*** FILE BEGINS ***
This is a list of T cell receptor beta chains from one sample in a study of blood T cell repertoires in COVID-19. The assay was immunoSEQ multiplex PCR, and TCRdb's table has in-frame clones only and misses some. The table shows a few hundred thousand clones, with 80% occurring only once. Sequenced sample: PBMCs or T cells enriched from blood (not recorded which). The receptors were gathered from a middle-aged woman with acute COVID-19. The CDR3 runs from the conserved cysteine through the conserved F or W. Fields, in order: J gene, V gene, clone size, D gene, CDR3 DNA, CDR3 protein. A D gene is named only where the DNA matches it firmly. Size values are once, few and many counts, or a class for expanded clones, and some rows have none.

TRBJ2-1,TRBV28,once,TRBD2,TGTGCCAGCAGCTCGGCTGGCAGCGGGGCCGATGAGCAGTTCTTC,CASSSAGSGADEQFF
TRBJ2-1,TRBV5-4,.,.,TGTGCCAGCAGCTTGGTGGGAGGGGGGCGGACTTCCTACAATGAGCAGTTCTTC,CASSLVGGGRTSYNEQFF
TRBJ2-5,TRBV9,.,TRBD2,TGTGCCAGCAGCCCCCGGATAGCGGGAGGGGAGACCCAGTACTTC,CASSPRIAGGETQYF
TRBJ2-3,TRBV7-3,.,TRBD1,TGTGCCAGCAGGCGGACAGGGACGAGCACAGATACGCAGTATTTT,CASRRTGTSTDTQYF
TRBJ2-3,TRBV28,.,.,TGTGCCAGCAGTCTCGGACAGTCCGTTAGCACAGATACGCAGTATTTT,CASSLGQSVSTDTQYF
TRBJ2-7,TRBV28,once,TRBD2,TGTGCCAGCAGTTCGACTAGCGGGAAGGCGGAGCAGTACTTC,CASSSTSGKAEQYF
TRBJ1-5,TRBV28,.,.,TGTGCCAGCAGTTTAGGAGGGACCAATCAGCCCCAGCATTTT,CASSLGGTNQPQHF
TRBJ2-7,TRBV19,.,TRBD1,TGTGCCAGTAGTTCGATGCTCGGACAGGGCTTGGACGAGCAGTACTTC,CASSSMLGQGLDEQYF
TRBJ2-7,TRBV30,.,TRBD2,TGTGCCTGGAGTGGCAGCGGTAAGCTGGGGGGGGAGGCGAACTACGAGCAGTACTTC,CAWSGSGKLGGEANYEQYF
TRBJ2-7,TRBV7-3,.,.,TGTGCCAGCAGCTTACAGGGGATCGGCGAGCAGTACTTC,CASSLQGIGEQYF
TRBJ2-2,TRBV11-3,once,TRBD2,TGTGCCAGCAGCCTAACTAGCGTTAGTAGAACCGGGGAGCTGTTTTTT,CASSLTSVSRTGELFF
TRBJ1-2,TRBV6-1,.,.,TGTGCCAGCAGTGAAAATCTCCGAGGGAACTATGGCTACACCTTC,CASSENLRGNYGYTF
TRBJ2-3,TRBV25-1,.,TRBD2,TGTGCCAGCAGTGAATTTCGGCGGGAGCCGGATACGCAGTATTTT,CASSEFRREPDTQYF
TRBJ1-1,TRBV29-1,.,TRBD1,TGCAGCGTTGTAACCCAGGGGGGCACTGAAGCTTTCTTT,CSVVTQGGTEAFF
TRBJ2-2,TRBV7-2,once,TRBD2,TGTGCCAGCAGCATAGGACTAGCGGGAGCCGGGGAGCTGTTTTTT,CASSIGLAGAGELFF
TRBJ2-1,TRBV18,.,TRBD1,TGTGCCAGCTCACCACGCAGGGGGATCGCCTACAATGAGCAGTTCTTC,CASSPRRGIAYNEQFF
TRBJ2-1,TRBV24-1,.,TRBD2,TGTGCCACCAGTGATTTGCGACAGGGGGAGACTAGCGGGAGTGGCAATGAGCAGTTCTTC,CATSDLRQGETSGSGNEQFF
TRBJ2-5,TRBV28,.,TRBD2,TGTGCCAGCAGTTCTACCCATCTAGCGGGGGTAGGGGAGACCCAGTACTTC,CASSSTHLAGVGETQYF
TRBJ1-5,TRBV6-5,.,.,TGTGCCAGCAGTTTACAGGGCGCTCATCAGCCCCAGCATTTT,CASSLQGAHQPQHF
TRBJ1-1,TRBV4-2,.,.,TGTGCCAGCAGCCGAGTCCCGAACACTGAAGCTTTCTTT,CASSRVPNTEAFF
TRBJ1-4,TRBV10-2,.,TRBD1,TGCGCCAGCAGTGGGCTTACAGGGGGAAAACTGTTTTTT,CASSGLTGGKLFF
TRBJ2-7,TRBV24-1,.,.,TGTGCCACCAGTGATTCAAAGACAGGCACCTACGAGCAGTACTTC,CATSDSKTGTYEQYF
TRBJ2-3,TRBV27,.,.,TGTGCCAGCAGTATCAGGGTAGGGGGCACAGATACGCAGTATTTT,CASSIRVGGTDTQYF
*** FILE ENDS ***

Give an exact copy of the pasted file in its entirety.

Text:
This is a list of T cell receptor beta chains from one sample in a study of blood T cell repertoires in COVID-19. The assay was immunoSEQ multiplex PCR, and TCRdb's table has in-frame clones only and misses some. The table shows a few hundred thousand clones, with 80% occurring only once. Sequenced sample: PBMCs or T cells enriched from blood (not recorded which). The receptors were gathered from a middle-aged woman with acute COVID-19. The CDR3 runs from the conserved cysteine through the conserved F or W. Fields, in order: J gene, V gene, clone size, D gene, CDR3 DNA, CDR3 protein. A D gene is named only where the DNA matches it firmly. Size values are once, few and many counts, or a class for expanded clones, and some rows have none.

TRBJ2-1,TRBV28,once,TRBD2,TGTGCCAGCAGCTCGGCTGGCAGCGGGGCCGATGAGCAGTTCTTC,CASSSAGSGADEQFF
TRBJ2-1,TRBV5-4,.,.,TGTGCCAGCAGCTTGGTGGGAGGGGGGCGGACTTCCTACAATGAGCAGTTCTTC,CASSLVGGGRTSYNEQFF
TRBJ2-5,TRBV9,.,TRBD2,TGTGCCAGCAGCCCCCGGATAGCGGGAGGGGAGACCCAGTACTTC,CASSPRIAGGETQYF
TRBJ2-3,TRBV7-3,.,TRBD1,TGTGCCAGCAGGCGGACAGGGACGAGCACAGATACGCAGTATTTT,CASRRTGTSTDTQYF
TRBJ2-3,TRBV28,.,.,TGTGCCAGCAGTCTCGGACAGTCCGTTAGCACAGATACGCAGTATTTT,CASSLGQSVSTDTQYF
TRBJ2-7,TRBV28,once,TRBD2,TGTGCCAGCAGTTCGACTAGCGGGAAGGCGGAGCAGTACTTC,CASSSTSGKAEQYF
TRBJ1-5,TRBV28,.,.,TGTGCCAGCAGTTTAGGAGGGACCAATCAGCCCCAGCATTTT,CASSLGGTNQPQHF
TRBJ2-7,TRBV19,.,TRBD1,TGTGCCAGTAGTTCGATGCTCGGACAGGGCTTGGACGAGCAGTACTTC,CASSSMLGQGLDEQYF
TRBJ2-7,TRBV30,.,TRBD2,TGTGCCTGGAGTGGCAGCGGTAAGCTGGGGGGGGAGGCGAACTACGAGCAGTACTTC,CAWSGSGKLGGEANYEQYF
TRBJ2-7,TRBV7-3,.,.,TGTGCCAGCAGCTTACAGGGGATCGGCGAGCAGTACTTC,CASSLQGIGEQYF
TRBJ2-2,TRBV11-3,once,TRBD2,TGTGCCAGCAGCCTAACTAGCGTTAGTAGAACCGGGGAGCTGTTTTTT,CASSLTSVSRTGELFF
TRBJ1-2,TRBV6-1,.,.,TGTGCCAGCAGTGAAAATCTCCGAGGGAACTATGGCTACACCTTC,CASSENLRGNYGYTF
TRBJ2-3,TRBV25-1,.,TRBD2,TGTGCCAGCAGTGAATTTCGGCGGGAGCCGGATACGCAGTATTTT,CASSEFRREPDTQYF
TRBJ1-1,TRBV29-1,.,TRBD1,TGCAGCGTTGTAACCCAGGGGGGCACTGAAGCTTTCTTT,CSVVTQGGTEAFF
TRBJ2-2,TRBV7-2,once,TRBD2,TGTGCCAGCAGCATAGGACTAGCGGGAGCCGGGGAGCTGTTTTTT,CASSIGLAGAGELFF
TRBJ2-1,TRBV18,.,TRBD1,TGTGCCAGCTCACCACGCAGGGGGATCGCCTACAATGAGCAGTTCTTC,CASSPRRGIAYNEQFF
TRBJ2-1,TRBV24-1,.,TRBD2,TGTGCCACCAGTGATTTGCGACAGGGGGAGACTAGCGGGAGTGGCAATGAGCAGTTCTTC,CATSDLRQGETSGSGNEQFF
TRBJ2-5,TRBV28,.,TRBD2,TGTGCCAGCAGTTCTACCCATCTAGCGGGGGTAGGGGAGACCCAGTACTTC,CASSSTHLAGVGETQYF
TRBJ1-5,TRBV6-5,.,.,TGTGCCAGCAGTTTACAGGGCGCTCATCAGCCCCAGCATTTT,CASSLQGAHQPQHF
TRBJ1-1,TRBV4-2,.,.,TGTGCCAGCAGCCGAGTCCCGAACACTGAAGCTTTCTTT,CASSRVPNTEAFF
TRBJ1-4,TRBV10-2,.,TRBD1,TGCGCCAGCAGTGGGCTTACAGGGGGAAAACTGTTTTTT,CASSGLTGGKLFF
TRBJ2-7,TRBV24-1,.,.,TGTGCCACCAGTGATTCAAAGACAGGCACCTACGAGCAGTACTTC,CATSDSKTGTYEQYF
TRBJ2-3,TRBV27,.,.,TGTGCCAGCAGTATCAGGGTAGGGGGCACAGATACGCAGTATTTT,CASSIRVGGTDTQYF